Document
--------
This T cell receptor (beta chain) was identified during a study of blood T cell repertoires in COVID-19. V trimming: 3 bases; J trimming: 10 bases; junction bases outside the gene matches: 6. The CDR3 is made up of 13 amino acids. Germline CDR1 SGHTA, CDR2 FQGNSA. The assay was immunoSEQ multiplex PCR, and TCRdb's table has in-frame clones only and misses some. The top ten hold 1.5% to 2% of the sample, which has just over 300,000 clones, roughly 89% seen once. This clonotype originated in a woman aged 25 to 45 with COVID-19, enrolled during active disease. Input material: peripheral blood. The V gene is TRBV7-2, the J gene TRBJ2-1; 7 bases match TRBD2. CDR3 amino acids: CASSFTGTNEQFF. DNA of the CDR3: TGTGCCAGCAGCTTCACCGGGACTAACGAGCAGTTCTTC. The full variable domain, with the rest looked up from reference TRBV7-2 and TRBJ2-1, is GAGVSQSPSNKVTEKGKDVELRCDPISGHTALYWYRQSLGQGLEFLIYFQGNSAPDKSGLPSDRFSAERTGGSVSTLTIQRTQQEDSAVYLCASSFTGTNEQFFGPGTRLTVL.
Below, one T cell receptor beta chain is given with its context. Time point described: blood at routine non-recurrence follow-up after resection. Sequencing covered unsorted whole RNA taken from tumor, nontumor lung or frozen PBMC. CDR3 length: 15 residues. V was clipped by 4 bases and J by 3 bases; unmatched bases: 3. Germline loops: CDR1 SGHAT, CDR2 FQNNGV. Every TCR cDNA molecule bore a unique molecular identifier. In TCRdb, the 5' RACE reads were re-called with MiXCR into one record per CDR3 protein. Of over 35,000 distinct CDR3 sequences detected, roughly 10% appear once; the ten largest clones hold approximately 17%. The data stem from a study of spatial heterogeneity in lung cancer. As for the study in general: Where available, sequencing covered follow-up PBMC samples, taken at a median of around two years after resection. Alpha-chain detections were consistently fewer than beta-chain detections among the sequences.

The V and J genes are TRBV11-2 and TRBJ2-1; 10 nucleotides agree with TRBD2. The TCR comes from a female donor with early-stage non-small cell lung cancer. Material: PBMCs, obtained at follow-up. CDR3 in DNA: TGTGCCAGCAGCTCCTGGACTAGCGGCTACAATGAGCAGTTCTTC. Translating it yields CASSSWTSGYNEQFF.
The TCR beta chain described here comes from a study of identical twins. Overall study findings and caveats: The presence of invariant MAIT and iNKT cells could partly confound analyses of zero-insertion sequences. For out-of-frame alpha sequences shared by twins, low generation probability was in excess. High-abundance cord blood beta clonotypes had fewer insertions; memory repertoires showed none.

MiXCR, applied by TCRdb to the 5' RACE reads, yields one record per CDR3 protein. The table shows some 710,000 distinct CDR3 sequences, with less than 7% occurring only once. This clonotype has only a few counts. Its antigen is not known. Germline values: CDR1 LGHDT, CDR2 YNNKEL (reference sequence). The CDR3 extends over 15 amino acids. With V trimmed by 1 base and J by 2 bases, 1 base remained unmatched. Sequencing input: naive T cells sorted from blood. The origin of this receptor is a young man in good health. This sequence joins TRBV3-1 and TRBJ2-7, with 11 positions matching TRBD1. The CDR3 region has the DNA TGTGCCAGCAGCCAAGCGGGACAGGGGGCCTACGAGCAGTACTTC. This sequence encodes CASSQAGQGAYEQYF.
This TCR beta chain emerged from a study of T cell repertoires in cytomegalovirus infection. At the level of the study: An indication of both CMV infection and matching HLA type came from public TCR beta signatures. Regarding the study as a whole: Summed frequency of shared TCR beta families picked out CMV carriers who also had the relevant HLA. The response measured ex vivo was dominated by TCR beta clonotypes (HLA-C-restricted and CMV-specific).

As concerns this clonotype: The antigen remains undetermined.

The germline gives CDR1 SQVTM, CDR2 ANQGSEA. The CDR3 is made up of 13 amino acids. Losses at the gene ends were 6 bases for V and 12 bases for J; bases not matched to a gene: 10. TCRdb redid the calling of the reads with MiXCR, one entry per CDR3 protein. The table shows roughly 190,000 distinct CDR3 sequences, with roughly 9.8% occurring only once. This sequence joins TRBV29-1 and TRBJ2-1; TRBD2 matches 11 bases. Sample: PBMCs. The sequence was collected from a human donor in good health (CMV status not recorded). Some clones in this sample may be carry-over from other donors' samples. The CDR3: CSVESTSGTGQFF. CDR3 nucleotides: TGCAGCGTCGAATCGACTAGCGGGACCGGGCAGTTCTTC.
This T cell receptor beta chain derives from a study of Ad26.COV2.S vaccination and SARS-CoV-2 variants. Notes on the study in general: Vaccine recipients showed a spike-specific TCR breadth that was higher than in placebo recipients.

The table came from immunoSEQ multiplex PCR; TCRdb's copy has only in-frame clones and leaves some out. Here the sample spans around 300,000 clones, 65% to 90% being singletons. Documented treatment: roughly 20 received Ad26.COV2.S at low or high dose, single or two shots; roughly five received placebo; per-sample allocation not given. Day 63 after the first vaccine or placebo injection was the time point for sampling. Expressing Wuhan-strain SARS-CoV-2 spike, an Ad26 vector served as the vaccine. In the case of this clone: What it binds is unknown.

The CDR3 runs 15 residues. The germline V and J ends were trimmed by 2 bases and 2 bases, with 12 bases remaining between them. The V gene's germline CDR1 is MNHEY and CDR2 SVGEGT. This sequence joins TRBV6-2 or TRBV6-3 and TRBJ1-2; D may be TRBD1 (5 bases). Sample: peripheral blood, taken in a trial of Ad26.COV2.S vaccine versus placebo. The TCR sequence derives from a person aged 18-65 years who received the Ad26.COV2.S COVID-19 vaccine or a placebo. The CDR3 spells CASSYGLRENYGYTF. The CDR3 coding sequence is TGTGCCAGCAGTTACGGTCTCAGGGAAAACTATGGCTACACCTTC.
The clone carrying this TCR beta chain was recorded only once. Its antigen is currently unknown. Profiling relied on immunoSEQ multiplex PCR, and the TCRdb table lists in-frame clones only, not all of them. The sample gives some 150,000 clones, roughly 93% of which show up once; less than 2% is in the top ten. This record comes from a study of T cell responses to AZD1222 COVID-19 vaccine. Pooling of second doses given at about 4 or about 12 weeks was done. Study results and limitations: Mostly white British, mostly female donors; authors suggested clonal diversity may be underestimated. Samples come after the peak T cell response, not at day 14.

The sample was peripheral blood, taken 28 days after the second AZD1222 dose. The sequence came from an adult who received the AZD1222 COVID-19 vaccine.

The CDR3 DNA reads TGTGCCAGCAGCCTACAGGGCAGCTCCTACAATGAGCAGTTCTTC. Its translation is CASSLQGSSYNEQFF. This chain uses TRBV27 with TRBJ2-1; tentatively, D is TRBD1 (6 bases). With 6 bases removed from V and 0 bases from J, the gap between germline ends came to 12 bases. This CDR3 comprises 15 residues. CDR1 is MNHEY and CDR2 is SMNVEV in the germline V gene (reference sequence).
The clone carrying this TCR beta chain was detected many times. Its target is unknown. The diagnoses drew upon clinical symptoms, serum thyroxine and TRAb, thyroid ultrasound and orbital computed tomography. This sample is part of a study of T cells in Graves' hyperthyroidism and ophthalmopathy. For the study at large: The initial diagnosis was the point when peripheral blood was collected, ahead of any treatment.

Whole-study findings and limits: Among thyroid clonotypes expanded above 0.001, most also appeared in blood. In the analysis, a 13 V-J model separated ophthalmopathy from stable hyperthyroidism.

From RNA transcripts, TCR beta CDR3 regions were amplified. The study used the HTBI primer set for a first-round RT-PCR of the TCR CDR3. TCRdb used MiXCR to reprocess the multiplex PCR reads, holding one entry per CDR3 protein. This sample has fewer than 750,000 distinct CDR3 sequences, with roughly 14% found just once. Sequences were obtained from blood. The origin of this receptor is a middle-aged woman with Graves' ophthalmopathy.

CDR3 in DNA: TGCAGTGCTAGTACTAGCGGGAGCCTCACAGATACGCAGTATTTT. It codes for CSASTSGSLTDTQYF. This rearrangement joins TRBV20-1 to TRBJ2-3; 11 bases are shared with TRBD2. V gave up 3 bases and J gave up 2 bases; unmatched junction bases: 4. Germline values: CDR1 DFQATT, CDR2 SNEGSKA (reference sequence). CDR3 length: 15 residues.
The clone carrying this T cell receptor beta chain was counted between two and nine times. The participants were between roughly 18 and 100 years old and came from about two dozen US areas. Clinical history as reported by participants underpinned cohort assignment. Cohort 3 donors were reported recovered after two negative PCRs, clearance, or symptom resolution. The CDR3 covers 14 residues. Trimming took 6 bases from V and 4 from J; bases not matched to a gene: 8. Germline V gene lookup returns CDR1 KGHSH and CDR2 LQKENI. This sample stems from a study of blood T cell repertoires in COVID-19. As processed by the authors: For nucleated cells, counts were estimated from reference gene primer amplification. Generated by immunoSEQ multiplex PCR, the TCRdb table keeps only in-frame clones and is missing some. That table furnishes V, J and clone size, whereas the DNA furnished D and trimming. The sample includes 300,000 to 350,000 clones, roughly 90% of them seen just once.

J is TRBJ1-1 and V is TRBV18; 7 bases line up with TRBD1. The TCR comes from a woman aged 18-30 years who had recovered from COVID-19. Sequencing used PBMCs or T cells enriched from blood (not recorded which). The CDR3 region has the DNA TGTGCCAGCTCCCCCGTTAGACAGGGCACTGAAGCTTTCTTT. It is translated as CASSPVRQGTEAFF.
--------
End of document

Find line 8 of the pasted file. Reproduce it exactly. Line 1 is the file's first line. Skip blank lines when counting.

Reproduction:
The germline gives CDR1 SQVTM, CDR2 ANQGSEA. The CDR3 is made up of 13 amino acids. Losses at the gene ends were 6 bases for V and 12 bases for J; bases not matched to a gene: 10. TCRdb redid the calling of the reads with MiXCR, one entry per CDR3 protein. The table shows roughly 190,000 distinct CDR3 sequences, with roughly 9.8% occurring only once. This sequence joins TRBV29-1 and TRBJ2-1; TRBD2 matches 11 bases. Sample: PBMCs. The sequence was collected from a human donor in good health (CMV status not recorded). Some clones in this sample may be carry-over from other donors' samples. The CDR3: CSVESTSGTGQFF. CDR3 nucleotides: TGCAGCGTCGAATCGACTAGCGGGACCGGGCAGTTCTTC.